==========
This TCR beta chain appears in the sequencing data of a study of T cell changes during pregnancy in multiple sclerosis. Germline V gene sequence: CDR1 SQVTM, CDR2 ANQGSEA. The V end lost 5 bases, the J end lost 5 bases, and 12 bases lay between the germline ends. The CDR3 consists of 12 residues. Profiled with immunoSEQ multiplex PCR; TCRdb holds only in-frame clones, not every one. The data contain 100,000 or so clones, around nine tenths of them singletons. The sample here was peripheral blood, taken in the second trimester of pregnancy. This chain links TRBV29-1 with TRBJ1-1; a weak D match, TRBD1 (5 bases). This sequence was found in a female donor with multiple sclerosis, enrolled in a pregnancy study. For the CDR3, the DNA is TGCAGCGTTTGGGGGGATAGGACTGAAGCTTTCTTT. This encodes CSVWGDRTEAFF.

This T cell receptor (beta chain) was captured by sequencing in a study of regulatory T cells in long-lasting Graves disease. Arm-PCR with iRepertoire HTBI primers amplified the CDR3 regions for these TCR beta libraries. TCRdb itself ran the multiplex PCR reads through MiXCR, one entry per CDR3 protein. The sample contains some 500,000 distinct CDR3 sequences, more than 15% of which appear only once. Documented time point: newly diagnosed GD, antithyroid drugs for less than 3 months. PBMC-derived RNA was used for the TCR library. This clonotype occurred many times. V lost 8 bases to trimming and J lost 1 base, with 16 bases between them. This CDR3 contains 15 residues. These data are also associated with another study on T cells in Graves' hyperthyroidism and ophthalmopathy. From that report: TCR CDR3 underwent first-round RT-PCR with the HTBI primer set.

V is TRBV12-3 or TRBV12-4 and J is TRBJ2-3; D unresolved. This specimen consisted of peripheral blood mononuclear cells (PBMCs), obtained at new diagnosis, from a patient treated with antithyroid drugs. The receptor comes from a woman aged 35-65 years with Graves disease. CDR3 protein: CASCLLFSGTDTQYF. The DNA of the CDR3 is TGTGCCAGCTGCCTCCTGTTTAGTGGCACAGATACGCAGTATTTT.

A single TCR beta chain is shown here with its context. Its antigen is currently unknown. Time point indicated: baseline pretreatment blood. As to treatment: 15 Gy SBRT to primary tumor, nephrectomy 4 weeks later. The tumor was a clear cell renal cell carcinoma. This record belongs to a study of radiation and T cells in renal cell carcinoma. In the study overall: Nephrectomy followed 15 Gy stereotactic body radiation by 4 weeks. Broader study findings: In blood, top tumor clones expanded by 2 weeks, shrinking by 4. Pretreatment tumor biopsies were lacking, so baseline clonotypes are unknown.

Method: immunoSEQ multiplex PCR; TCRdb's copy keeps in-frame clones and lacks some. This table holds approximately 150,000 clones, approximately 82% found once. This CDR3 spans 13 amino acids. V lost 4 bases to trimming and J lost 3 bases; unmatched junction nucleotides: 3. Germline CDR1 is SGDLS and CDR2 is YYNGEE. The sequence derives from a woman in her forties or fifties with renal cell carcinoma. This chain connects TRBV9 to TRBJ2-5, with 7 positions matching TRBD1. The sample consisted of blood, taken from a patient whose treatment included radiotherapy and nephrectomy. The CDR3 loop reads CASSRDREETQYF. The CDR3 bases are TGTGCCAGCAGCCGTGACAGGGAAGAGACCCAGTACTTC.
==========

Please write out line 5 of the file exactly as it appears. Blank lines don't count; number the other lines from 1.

Method: immunoSEQ multiplex PCR; TCRdb's copy keeps in-frame clones and lacks some. This table holds approximately 150,000 clones, approximately 82% found once. This CDR3 spans 13 amino acids. V lost 4 bases to trimming and J lost 3 bases; unmatched junction nucleotides: 3. Germline CDR1 is SGDLS and CDR2 is YYNGEE. The sequence derives from a woman in her forties or fifties with renal cell carcinoma. This chain connects TRBV9 to TRBJ2-5, with 7 positions matching TRBD1. The sample consisted of blood, taken from a patient whose treatment included radiotherapy and nephrectomy. The CDR3 loop reads CASSRDREETQYF. The CDR3 bases are TGTGCCAGCAGCCGTGACAGGGAAGAGACCCAGTACTTC.